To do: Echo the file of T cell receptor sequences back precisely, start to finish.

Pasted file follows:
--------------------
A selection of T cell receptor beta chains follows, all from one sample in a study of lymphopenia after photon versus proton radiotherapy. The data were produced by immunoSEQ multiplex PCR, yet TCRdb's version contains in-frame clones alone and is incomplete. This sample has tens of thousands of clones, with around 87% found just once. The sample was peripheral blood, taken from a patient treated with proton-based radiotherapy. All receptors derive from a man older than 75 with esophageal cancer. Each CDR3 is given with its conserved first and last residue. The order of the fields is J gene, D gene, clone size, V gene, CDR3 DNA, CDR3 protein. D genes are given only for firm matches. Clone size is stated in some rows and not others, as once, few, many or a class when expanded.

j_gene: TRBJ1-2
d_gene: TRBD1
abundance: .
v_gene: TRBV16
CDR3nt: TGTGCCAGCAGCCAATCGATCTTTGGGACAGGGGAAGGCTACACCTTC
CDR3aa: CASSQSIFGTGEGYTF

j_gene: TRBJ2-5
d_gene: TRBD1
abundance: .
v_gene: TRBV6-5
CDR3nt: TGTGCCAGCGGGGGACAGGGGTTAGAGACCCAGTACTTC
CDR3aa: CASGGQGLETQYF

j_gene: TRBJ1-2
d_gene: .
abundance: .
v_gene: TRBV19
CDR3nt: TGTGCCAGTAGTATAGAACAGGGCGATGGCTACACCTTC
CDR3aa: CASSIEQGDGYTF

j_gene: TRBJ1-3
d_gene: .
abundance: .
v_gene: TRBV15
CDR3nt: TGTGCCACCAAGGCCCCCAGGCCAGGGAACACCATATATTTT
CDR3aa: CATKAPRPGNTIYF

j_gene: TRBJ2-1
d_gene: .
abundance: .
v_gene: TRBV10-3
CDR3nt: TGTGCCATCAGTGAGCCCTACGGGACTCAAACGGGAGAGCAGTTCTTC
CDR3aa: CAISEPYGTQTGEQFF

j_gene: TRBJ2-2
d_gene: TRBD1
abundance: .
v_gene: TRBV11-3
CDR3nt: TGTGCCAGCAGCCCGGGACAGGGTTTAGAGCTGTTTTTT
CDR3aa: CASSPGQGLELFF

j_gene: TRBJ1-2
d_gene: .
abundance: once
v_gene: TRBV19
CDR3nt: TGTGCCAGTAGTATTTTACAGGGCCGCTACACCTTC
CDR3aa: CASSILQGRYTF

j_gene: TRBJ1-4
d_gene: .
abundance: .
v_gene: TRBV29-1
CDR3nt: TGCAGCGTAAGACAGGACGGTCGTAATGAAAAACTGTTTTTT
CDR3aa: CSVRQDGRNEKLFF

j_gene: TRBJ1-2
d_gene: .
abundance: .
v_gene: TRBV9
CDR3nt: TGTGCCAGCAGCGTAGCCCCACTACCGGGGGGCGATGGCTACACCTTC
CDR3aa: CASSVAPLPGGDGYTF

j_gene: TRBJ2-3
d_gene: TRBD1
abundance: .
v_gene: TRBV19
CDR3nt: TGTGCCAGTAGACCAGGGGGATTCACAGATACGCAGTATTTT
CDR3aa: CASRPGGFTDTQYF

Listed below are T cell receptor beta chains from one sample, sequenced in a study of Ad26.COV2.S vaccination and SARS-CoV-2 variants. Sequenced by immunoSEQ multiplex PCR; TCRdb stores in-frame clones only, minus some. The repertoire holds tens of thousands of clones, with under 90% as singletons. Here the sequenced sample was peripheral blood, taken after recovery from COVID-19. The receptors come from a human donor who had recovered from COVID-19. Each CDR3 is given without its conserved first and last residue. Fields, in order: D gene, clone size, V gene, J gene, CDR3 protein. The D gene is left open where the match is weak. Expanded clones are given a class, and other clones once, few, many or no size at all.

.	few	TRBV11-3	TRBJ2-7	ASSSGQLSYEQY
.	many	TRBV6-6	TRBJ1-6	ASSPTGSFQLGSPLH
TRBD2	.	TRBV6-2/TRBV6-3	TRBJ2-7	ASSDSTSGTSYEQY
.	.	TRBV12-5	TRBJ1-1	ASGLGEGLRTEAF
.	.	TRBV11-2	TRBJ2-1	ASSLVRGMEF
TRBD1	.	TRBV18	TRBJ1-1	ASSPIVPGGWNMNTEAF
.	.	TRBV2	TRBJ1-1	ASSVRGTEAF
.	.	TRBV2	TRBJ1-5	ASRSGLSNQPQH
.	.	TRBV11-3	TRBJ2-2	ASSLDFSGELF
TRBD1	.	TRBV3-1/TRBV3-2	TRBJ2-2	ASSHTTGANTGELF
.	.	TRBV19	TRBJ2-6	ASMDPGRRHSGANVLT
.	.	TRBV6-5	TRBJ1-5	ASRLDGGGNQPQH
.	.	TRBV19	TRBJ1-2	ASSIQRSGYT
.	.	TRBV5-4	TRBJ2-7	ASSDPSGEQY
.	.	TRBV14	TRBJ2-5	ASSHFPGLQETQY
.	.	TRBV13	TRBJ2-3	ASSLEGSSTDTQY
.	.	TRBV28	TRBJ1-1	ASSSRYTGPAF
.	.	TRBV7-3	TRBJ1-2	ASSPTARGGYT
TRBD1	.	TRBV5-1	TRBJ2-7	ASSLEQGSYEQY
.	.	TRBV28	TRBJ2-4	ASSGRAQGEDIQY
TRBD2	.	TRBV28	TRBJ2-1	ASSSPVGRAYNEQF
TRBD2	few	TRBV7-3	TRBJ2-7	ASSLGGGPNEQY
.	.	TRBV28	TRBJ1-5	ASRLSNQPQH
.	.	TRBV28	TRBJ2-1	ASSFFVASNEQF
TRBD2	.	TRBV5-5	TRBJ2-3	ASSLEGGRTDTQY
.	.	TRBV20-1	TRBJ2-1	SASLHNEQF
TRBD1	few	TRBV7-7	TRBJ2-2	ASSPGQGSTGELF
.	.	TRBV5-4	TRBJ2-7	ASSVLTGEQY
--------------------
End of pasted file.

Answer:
A selection of T cell receptor beta chains follows, all from one sample in a study of lymphopenia after photon versus proton radiotherapy. The data were produced by immunoSEQ multiplex PCR, yet TCRdb's version contains in-frame clones alone and is incomplete. This sample has tens of thousands of clones, with around 87% found just once. The sample was peripheral blood, taken from a patient treated with proton-based radiotherapy. All receptors derive from a man older than 75 with esophageal cancer. Each CDR3 is given with its conserved first and last residue. The order of the fields is J gene, D gene, clone size, V gene, CDR3 DNA, CDR3 protein. D genes are given only for firm matches. Clone size is stated in some rows and not others, as once, few, many or a class when expanded.

j_gene: TRBJ1-2
d_gene: TRBD1
abundance: .
v_gene: TRBV16
CDR3nt: TGTGCCAGCAGCCAATCGATCTTTGGGACAGGGGAAGGCTACACCTTC
CDR3aa: CASSQSIFGTGEGYTF

j_gene: TRBJ2-5
d_gene: TRBD1
abundance: .
v_gene: TRBV6-5
CDR3nt: TGTGCCAGCGGGGGACAGGGGTTAGAGACCCAGTACTTC
CDR3aa: CASGGQGLETQYF

j_gene: TRBJ1-2
d_gene: .
abundance: .
v_gene: TRBV19
CDR3nt: TGTGCCAGTAGTATAGAACAGGGCGATGGCTACACCTTC
CDR3aa: CASSIEQGDGYTF

j_gene: TRBJ1-3
d_gene: .
abundance: .
v_gene: TRBV15
CDR3nt: TGTGCCACCAAGGCCCCCAGGCCAGGGAACACCATATATTTT
CDR3aa: CATKAPRPGNTIYF

j_gene: TRBJ2-1
d_gene: .
abundance: .
v_gene: TRBV10-3
CDR3nt: TGTGCCATCAGTGAGCCCTACGGGACTCAAACGGGAGAGCAGTTCTTC
CDR3aa: CAISEPYGTQTGEQFF

j_gene: TRBJ2-2
d_gene: TRBD1
abundance: .
v_gene: TRBV11-3
CDR3nt: TGTGCCAGCAGCCCGGGACAGGGTTTAGAGCTGTTTTTT
CDR3aa: CASSPGQGLELFF

j_gene: TRBJ1-2
d_gene: .
abundance: once
v_gene: TRBV19
CDR3nt: TGTGCCAGTAGTATTTTACAGGGCCGCTACACCTTC
CDR3aa: CASSILQGRYTF

j_gene: TRBJ1-4
d_gene: .
abundance: .
v_gene: TRBV29-1
CDR3nt: TGCAGCGTAAGACAGGACGGTCGTAATGAAAAACTGTTTTTT
CDR3aa: CSVRQDGRNEKLFF

j_gene: TRBJ1-2
d_gene: .
abundance: .
v_gene: TRBV9
CDR3nt: TGTGCCAGCAGCGTAGCCCCACTACCGGGGGGCGATGGCTACACCTTC
CDR3aa: CASSVAPLPGGDGYTF

j_gene: TRBJ2-3
d_gene: TRBD1
abundance: .
v_gene: TRBV19
CDR3nt: TGTGCCAGTAGACCAGGGGGATTCACAGATACGCAGTATTTT
CDR3aa: CASRPGGFTDTQYF

Listed below are T cell receptor beta chains from one sample, sequenced in a study of Ad26.COV2.S vaccination and SARS-CoV-2 variants. Sequenced by immunoSEQ multiplex PCR; TCRdb stores in-frame clones only, minus some. The repertoire holds tens of thousands of clones, with under 90% as singletons. Here the sequenced sample was peripheral blood, taken after recovery from COVID-19. The receptors come from a human donor who had recovered from COVID-19. Each CDR3 is given without its conserved first and last residue. Fields, in order: D gene, clone size, V gene, J gene, CDR3 protein. The D gene is left open where the match is weak. Expanded clones are given a class, and other clones once, few, many or no size at all.

.	few	TRBV11-3	TRBJ2-7	ASSSGQLSYEQY
.	many	TRBV6-6	TRBJ1-6	ASSPTGSFQLGSPLH
TRBD2	.	TRBV6-2/TRBV6-3	TRBJ2-7	ASSDSTSGTSYEQY
.	.	TRBV12-5	TRBJ1-1	ASGLGEGLRTEAF
.	.	TRBV11-2	TRBJ2-1	ASSLVRGMEF
TRBD1	.	TRBV18	TRBJ1-1	ASSPIVPGGWNMNTEAF
.	.	TRBV2	TRBJ1-1	ASSVRGTEAF
.	.	TRBV2	TRBJ1-5	ASRSGLSNQPQH
.	.	TRBV11-3	TRBJ2-2	ASSLDFSGELF
TRBD1	.	TRBV3-1/TRBV3-2	TRBJ2-2	ASSHTTGANTGELF
.	.	TRBV19	TRBJ2-6	ASMDPGRRHSGANVLT
.	.	TRBV6-5	TRBJ1-5	ASRLDGGGNQPQH
.	.	TRBV19	TRBJ1-2	ASSIQRSGYT
.	.	TRBV5-4	TRBJ2-7	ASSDPSGEQY
.	.	TRBV14	TRBJ2-5	ASSHFPGLQETQY
.	.	TRBV13	TRBJ2-3	ASSLEGSSTDTQY
.	.	TRBV28	TRBJ1-1	ASSSRYTGPAF
.	.	TRBV7-3	TRBJ1-2	ASSPTARGGYT
TRBD1	.	TRBV5-1	TRBJ2-7	ASSLEQGSYEQY
.	.	TRBV28	TRBJ2-4	ASSGRAQGEDIQY
TRBD2	.	TRBV28	TRBJ2-1	ASSSPVGRAYNEQF
TRBD2	few	TRBV7-3	TRBJ2-7	ASSLGGGPNEQY
.	.	TRBV28	TRBJ1-5	ASRLSNQPQH
.	.	TRBV28	TRBJ2-1	ASSFFVASNEQF
TRBD2	.	TRBV5-5	TRBJ2-3	ASSLEGGRTDTQY
.	.	TRBV20-1	TRBJ2-1	SASLHNEQF
TRBD1	few	TRBV7-7	TRBJ2-2	ASSPGQGSTGELF
.	.	TRBV5-4	TRBJ2-7	ASSVLTGEQY